Southeastern Wisconsin Invasive Species Consortium, Inc.

SEWISC

SEWISC E-News

The quarterly electronic newsletter of the
Southeastern Wisconsin Invasive Species Consortium

Partnering to Restore Native Savanna Habitat

Beginning this fall, SEWISC will work with partners to reestablish rare oak-savanna plant communities, ultimately benefitting wildlife which depend on that habitat.  With funding from the James E. Dutton Foundation, Inc., the Milwaukee County Department of Parks, Recreation and Culture and the Waukesha County Land Conservancy, we will tackle two high priority invasive plant infestations located in the Franklin Savanna State Natural Area and in the Eagle Centre Prairie State Natural Area/Oak Savanna Restoration.  These efforts will result in long-term benefits to local wildlife as well as increase local environmental stewardship activities.

Red-headed Woodpecker

Red-headed Woodpecker
(Melanerpes erythrocephalus)

Oak savanna, which once was found in the prairie-forest ecotone that included large parts of southern and western Wisconsin, is now perhaps the most threatened and rare vegetation community in the state. Savannas once covered over 5 million acres in southern Wisconsin. As the oak savanna disappeared so did the species of wildlife that use this unique habitat type. Savannas are diverse ecosystems that provide critical habitat to "species of greatest conservation need" (SCGN) as defined by Wisconsin's Wildlife Action Plan. Avian species that can directly benefit from our restoration efforts include Brown Thrasher, Field Sparrow, Red-headed Woodpecker, Blue-winged Warbler, and Black-billed Cuckoo. Other savannah/savannah-edge species not on the list of SGCN that may benefit include American Kestrel, Northern Flicker, Orchard Oriole, Northern Shrike, Common Yellowthroat, and Clay-colored Sparrow.

Located in the city of Franklin, the Franklin Savanna State Natural Area (part of the Milwaukee County Park System) is a rare, 92 acre oak savanna and is Milwaukee County‚Äôs last remaining savanna remnant.  A heavy invasion of common buckthorn and smaller pockets of invading garlic mustard, reed canary grass, and oriental bittersweet threaten the health of this site.  Non-native invasive species are out-competing the native grassland plants, causing reduced habitat for many native wildlife species.  The ephemeral wetlands on site are choked with reed canary grass which limits breeding sites for amphibians, one of the building blocks of any healthy ecosystem.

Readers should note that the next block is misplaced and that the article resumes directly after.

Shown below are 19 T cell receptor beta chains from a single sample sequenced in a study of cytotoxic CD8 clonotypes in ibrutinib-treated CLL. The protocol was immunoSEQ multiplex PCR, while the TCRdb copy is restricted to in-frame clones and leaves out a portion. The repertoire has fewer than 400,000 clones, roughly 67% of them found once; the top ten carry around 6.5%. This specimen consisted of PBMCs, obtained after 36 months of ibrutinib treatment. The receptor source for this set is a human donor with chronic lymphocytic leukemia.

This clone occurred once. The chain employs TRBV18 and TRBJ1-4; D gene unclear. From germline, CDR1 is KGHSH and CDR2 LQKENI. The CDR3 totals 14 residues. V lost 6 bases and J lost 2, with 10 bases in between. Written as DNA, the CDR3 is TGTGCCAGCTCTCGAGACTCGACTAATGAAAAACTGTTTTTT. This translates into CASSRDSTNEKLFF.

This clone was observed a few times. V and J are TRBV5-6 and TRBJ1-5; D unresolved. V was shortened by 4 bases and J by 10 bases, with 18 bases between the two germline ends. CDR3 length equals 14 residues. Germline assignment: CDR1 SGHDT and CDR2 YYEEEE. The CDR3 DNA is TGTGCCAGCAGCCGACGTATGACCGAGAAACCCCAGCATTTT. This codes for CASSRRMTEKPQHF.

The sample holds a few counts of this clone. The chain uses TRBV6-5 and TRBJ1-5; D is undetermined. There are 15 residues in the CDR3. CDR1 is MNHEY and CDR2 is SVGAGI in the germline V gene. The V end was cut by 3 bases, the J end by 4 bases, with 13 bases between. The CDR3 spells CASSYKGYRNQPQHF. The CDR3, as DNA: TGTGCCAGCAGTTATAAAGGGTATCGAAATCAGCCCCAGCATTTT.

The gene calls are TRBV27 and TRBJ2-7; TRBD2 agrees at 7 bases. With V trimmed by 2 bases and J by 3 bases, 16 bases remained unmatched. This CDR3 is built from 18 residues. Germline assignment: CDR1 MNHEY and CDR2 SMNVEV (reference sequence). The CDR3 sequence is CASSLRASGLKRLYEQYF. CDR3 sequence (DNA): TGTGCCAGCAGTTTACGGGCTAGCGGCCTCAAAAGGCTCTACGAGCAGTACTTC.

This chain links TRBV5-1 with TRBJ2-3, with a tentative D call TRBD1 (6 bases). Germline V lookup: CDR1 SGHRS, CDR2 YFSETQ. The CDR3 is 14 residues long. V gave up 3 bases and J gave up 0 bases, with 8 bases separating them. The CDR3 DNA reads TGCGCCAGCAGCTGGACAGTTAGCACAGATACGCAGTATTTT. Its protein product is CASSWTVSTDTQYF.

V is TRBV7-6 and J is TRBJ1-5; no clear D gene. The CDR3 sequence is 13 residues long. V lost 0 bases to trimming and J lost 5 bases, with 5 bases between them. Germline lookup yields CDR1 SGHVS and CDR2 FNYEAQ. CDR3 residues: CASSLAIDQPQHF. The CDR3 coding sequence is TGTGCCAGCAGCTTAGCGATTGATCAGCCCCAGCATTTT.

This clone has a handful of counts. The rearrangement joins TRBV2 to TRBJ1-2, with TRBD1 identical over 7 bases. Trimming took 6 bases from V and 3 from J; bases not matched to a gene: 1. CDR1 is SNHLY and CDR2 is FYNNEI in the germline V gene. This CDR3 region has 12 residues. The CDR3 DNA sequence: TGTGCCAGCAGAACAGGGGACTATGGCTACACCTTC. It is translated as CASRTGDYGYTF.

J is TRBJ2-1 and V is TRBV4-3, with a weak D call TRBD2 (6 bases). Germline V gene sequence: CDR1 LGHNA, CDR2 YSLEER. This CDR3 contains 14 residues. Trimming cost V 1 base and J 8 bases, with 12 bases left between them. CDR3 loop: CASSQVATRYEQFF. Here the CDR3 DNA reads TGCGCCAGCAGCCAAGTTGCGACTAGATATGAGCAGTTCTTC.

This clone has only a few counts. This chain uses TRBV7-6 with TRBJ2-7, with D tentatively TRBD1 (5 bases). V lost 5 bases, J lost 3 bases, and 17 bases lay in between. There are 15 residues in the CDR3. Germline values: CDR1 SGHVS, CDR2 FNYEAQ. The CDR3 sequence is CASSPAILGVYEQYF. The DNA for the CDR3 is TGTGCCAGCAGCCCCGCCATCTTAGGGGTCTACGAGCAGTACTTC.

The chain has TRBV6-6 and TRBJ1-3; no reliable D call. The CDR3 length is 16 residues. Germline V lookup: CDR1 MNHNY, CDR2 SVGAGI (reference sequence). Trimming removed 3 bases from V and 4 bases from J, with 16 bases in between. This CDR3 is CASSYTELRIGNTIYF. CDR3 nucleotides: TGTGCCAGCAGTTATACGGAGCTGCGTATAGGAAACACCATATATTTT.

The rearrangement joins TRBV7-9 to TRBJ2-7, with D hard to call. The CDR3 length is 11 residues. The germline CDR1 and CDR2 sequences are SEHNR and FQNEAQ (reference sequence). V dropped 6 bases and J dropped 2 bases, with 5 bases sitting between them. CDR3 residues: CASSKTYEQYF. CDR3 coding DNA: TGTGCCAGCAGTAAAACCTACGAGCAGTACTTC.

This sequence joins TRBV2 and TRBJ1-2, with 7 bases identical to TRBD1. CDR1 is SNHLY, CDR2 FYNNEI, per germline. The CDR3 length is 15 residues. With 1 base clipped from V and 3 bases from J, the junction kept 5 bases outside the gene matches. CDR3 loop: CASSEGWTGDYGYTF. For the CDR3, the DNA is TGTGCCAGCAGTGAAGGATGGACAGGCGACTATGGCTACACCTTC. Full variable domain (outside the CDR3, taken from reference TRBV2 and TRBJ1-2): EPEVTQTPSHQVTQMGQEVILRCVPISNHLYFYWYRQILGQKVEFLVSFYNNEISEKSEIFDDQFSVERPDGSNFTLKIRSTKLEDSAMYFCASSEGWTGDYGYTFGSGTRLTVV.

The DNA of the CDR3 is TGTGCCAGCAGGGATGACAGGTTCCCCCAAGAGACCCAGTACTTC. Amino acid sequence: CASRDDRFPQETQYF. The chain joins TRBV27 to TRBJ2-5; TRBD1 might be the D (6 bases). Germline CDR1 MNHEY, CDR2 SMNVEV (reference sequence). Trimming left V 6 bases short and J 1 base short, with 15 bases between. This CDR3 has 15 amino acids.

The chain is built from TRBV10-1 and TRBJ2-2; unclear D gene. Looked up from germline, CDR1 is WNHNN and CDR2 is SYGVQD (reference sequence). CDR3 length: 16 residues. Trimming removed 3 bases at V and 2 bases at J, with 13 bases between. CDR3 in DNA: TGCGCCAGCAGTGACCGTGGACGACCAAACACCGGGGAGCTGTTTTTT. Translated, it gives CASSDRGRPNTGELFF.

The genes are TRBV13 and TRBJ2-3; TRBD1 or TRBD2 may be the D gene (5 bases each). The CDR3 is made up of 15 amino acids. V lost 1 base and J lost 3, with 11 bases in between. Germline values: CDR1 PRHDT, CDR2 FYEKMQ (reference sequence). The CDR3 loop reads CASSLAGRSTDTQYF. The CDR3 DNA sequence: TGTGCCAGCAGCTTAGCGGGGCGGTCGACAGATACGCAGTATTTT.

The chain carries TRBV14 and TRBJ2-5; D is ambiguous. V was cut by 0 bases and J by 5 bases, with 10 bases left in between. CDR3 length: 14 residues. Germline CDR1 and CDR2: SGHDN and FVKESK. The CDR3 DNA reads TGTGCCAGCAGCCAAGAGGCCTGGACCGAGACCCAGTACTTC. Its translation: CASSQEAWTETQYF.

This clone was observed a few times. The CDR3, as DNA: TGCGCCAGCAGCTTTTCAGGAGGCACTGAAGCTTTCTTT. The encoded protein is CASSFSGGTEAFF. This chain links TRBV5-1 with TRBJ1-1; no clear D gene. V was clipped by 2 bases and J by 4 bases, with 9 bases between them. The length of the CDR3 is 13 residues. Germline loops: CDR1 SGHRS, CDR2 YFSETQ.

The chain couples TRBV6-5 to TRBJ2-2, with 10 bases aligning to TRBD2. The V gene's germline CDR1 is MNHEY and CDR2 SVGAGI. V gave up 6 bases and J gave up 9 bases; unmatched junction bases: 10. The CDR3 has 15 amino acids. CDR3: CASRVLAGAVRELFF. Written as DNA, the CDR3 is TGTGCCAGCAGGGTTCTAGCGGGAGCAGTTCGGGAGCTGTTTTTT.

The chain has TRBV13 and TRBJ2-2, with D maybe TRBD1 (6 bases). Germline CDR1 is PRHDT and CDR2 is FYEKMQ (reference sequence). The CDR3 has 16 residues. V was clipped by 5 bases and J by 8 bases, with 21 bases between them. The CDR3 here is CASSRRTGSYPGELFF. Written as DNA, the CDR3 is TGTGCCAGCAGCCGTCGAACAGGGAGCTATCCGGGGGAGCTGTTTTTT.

Eagle Centre 2010 Tornado Damage Invasive Shrub Control In The Franklin Savanna
 Eagle Centre 2010 Tornado Damage  Invasive Shrub Control In The Franklin Savanna

The Eagle Centre Prairie State Natural Area and Oak Savanna property is nestled within both the Village and the Town of Eagle.  A 2010 tornado damaged many 100 to 150 year-old oak trees, leaving open canopy and bare soil areas which have been invaded by buckthorn, honeysuckle, spotted knapweed and sweet clover.  Partially located within the Kettle Moraine Primary Environmental Corridor, the community contains 85 native plant species, of which 60 are native prairie/oak savanna species.  Of particular interest is the significant presence of kittentail (Besseya bullii), which is a state-threatened plant species. 

Our invasive species control efforts will be monitored on an annual basis for four years and at five year intervals thereafter.  Measures will be taken as needed for at least 10-12 years to further control buckthorn, honeysuckle and other invasive species as they appear.  Locally collected seeds of native grasses and wildflowers will be introduced to the project areas until a good ground cover is obtained and prescribed burns will be used to maintain the savanna habitat.  Breeding bird surveys will be conducted annually for five years and at five-year intervals thereafter to document wildlife use.  This long-term management plan will be implemented by volunteer and professional land stewards, demonstrating the efficacy of linking education, outreach and on-the-ground restoration.

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